Supreme Court coverage reinforces public’s distrust of media

There’s a lot riding on press coverage of courts, yet judges and lawyers often complain that journalists do a poor job of it. Case in point: the U.S. Supreme Court’s recent hearing on affirmative action.

In a lawsuit that could ultimately affect admissions at other public universities, Abigail Fisher sued the University of Texas at Austin for race discrimination after it rejected her for admission in 2008. 

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Much of the mainstream media’s coverage of the closely watched case can be summarized as “lies, damned lies and statistics.” It speaks to why public trust of journalists is at an all time low.

Journalists at the Washington PostChristian Science Monitor and The Nation — among many others — reported that 168 applicants who were black or Latino had better grades and standardized test scores than Fisher who is white. This revelation seems to invalidate Fisher’s claim that her application for admission was sabotaged by affirmative action.

Except it’s not true.

UT evaluates applicants on two scales: an Academic Index, which is determined by grades and standardized test scores, and a Personal Achievement Index, which is based on factors such as extracurricular activities, socio-economic background and race. The admissions committee uses the combined AI/PAI score to make their decisions. All of this is clearly explained on page 16 of the brief UT submitted for the case. 

So, while those 168 minority students may have had higher AI/PAI scores, there is no basis of fact to support media outlets’ claim that they had the same or better grades and test scores compared to Fisher. There is, in fact, no way of knowing whether those students had higher, lower or equal grades and test scores to Fisher. It is entirely possible that Fisher's AI/PAI scores would have been higher than most or all of those minority students had race not been a factor in those scores.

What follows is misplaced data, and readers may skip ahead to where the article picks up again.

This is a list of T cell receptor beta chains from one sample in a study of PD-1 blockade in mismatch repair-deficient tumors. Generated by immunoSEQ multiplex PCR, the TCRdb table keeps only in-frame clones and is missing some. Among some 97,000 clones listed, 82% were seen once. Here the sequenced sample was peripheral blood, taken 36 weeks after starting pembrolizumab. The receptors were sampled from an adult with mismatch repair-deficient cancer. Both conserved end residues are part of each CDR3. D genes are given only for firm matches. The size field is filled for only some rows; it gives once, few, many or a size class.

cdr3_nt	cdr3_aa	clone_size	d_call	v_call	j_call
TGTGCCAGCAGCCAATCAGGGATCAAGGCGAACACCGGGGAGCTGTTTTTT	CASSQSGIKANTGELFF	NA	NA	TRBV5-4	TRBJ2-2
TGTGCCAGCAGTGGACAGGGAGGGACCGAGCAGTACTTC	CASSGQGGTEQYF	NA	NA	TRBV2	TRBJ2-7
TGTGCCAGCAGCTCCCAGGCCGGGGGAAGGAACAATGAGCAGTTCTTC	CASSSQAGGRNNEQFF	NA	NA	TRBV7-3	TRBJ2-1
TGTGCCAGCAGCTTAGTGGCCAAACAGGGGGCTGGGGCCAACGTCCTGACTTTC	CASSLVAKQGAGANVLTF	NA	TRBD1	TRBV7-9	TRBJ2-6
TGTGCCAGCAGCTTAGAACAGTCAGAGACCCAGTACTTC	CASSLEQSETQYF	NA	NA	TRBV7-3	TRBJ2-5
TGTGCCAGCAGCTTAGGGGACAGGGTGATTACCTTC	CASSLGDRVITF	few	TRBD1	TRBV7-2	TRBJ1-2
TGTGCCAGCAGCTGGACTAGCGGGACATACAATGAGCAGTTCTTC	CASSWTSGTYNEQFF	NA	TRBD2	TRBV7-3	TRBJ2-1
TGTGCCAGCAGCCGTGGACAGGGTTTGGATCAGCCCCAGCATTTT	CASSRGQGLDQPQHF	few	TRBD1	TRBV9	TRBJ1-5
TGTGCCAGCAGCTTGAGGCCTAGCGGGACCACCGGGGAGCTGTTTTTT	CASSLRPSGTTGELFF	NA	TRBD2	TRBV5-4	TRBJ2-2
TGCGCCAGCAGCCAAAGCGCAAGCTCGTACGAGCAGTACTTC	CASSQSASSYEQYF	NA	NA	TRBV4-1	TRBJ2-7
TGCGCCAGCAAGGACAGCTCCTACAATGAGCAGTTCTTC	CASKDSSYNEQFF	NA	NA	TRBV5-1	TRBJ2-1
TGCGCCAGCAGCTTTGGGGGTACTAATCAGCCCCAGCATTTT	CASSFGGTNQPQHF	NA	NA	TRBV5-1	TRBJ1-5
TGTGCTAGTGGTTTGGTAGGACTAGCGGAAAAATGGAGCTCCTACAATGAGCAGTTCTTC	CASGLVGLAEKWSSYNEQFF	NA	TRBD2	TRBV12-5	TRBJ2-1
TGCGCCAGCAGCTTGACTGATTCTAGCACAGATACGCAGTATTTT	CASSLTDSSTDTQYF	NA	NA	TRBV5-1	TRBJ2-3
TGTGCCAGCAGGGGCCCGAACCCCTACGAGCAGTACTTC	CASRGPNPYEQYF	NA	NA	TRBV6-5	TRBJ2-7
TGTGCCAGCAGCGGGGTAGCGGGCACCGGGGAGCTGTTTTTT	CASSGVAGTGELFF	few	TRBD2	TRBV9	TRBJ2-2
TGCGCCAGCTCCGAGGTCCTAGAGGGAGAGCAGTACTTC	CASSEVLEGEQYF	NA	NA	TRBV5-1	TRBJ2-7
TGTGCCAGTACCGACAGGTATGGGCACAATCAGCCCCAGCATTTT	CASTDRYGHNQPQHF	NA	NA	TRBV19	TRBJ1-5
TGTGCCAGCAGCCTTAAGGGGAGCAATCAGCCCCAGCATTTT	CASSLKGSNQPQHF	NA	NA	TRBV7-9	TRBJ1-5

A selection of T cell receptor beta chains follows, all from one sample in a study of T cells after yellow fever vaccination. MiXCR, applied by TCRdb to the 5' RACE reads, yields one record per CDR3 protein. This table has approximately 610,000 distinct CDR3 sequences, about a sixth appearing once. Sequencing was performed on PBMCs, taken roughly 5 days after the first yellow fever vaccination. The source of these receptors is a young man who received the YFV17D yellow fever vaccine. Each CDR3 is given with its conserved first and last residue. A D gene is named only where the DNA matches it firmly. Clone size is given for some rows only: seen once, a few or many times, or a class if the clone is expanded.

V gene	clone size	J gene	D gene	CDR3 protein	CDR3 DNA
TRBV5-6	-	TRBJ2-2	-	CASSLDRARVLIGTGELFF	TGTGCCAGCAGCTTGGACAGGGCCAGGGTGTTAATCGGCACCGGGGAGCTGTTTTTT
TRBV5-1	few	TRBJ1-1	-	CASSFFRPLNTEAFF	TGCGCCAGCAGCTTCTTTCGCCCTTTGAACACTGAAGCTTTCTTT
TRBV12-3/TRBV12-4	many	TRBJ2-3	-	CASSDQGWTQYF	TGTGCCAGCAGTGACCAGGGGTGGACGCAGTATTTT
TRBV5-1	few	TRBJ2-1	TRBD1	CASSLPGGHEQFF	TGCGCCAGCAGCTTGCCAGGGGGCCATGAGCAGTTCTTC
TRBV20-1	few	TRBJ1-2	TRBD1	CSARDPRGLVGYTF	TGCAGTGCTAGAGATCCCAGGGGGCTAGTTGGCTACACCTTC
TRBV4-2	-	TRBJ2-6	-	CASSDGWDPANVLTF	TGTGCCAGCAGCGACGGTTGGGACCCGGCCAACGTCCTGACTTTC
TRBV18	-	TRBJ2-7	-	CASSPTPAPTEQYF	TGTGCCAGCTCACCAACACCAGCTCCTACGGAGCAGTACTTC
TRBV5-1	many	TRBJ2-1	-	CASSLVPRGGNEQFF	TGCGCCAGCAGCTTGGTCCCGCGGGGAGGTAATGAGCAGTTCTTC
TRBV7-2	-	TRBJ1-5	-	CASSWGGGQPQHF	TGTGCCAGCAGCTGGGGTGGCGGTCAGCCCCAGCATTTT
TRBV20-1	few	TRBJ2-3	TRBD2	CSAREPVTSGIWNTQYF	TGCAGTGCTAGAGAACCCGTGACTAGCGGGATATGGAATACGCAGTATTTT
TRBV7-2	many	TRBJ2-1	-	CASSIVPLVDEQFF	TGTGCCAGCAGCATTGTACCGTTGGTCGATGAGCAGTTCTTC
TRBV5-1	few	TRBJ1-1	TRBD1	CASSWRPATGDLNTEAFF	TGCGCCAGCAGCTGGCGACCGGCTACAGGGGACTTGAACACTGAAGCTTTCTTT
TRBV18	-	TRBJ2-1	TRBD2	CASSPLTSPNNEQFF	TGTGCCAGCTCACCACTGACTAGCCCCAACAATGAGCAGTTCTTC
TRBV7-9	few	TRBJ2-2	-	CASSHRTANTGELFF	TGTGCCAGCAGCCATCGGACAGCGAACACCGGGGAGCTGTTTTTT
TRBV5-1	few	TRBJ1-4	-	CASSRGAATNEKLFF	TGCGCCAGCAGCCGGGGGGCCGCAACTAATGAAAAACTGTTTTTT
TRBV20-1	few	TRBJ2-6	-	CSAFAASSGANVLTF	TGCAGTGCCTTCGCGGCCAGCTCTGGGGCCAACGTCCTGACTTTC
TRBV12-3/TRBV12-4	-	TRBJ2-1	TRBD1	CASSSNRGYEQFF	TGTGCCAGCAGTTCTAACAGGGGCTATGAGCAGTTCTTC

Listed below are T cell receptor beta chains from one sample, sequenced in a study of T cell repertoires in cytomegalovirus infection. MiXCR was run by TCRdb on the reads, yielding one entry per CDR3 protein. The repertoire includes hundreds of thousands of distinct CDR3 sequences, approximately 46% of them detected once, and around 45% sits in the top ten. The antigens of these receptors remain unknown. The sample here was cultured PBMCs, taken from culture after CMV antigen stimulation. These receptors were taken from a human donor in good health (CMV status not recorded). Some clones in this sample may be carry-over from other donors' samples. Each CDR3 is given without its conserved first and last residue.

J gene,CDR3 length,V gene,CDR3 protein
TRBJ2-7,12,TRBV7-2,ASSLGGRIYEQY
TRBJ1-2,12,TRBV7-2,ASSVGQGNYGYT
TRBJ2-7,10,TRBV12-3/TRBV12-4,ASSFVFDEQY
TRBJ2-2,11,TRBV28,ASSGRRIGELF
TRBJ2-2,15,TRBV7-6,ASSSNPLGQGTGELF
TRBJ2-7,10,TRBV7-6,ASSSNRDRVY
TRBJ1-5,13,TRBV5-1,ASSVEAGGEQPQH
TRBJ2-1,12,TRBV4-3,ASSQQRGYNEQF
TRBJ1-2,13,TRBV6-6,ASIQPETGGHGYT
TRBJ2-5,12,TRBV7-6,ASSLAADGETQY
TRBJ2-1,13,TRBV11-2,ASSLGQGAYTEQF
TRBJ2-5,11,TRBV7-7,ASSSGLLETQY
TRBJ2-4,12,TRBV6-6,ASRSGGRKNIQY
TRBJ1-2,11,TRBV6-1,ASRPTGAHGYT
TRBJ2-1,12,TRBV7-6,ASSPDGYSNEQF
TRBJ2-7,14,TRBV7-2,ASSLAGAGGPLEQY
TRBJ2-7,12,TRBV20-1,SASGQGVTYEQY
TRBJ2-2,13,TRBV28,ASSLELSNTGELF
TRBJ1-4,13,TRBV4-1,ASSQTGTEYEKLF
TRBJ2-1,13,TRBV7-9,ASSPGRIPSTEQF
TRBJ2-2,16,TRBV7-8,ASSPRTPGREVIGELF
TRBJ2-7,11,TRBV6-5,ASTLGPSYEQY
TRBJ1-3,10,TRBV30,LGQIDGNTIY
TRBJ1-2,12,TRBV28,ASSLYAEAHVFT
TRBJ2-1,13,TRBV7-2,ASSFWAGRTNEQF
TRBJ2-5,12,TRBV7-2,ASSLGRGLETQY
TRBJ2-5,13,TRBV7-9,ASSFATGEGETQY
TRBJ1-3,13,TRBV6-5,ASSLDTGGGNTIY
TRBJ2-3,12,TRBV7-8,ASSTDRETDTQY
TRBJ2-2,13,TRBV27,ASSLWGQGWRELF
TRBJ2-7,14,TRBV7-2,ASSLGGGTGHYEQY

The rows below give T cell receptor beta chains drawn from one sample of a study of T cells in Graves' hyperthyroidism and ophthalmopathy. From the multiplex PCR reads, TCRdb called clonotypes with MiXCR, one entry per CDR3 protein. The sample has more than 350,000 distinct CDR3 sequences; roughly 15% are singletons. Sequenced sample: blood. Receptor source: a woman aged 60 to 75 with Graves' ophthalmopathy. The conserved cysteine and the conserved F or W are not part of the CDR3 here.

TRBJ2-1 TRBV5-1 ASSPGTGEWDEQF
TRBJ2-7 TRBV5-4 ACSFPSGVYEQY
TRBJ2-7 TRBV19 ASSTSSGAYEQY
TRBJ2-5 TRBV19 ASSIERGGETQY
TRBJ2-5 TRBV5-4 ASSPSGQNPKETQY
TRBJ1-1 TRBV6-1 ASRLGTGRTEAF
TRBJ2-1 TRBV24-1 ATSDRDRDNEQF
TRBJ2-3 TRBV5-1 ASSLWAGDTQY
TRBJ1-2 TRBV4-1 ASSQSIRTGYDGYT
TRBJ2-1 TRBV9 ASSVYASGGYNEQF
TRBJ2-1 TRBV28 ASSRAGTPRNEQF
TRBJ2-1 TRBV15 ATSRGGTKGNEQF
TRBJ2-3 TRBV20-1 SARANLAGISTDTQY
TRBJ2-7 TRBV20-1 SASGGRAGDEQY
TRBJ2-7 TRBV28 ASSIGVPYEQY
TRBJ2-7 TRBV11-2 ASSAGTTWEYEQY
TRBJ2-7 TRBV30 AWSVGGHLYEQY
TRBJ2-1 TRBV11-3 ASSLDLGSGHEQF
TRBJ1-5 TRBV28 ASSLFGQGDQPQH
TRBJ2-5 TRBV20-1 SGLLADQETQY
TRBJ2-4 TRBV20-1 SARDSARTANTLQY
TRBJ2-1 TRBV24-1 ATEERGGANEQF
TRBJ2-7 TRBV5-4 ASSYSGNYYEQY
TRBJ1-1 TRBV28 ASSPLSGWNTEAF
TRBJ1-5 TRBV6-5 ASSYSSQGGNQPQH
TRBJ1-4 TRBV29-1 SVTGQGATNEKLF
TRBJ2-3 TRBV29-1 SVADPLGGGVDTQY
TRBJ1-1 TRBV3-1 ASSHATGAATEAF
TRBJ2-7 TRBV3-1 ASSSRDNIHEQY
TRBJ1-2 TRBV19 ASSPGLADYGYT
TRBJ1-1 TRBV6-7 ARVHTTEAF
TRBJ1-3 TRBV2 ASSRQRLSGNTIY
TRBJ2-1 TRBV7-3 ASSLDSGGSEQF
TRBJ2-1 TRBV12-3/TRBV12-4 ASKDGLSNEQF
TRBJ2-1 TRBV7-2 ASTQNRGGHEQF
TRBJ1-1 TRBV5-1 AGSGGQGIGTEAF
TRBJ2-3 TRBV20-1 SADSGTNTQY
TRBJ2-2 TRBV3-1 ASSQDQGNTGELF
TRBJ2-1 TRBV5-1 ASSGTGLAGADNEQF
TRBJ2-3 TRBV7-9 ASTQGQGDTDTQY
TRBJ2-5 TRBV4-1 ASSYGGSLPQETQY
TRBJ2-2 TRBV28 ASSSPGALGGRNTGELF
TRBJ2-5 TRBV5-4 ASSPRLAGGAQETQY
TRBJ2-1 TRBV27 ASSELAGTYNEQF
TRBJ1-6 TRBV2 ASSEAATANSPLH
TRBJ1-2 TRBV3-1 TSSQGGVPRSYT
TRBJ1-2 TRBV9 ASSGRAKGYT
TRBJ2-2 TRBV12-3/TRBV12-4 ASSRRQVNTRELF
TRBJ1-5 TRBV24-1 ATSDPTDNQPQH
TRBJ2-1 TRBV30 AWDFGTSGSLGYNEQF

Of course, this revelation does not mean that Fisher was entitled to admissions at UT. But, it does cast doubt on many media reports, such as Slate’s claim that “The Supreme Court might destroy affirmative action because this white woman’s grades weren’t good enough” and Salon’s assertion that “the plaintiff’s claim to injury is demonstrably untrue.” 

Moreover, it reveals an endangered news ecosystem. 

Most media outlets got this factoid secondhand, citing a 2013 ProPublica report. The error made by the investigative journalism website has been pointed out before and, while some journalists have corrected it, many continue to make it. 

ProPublica reporters were guilty of sloppy journalism, of course. But, media outlets that have repeated their claim are also blameworthy. Had journalists bothered to fact check by reading the court documents, they could have avoided this mistake. Instead, they practiced lazy journalism, relying on another source to do their homework and copying and pasting the inaccurate information into their story. Journalists should know better.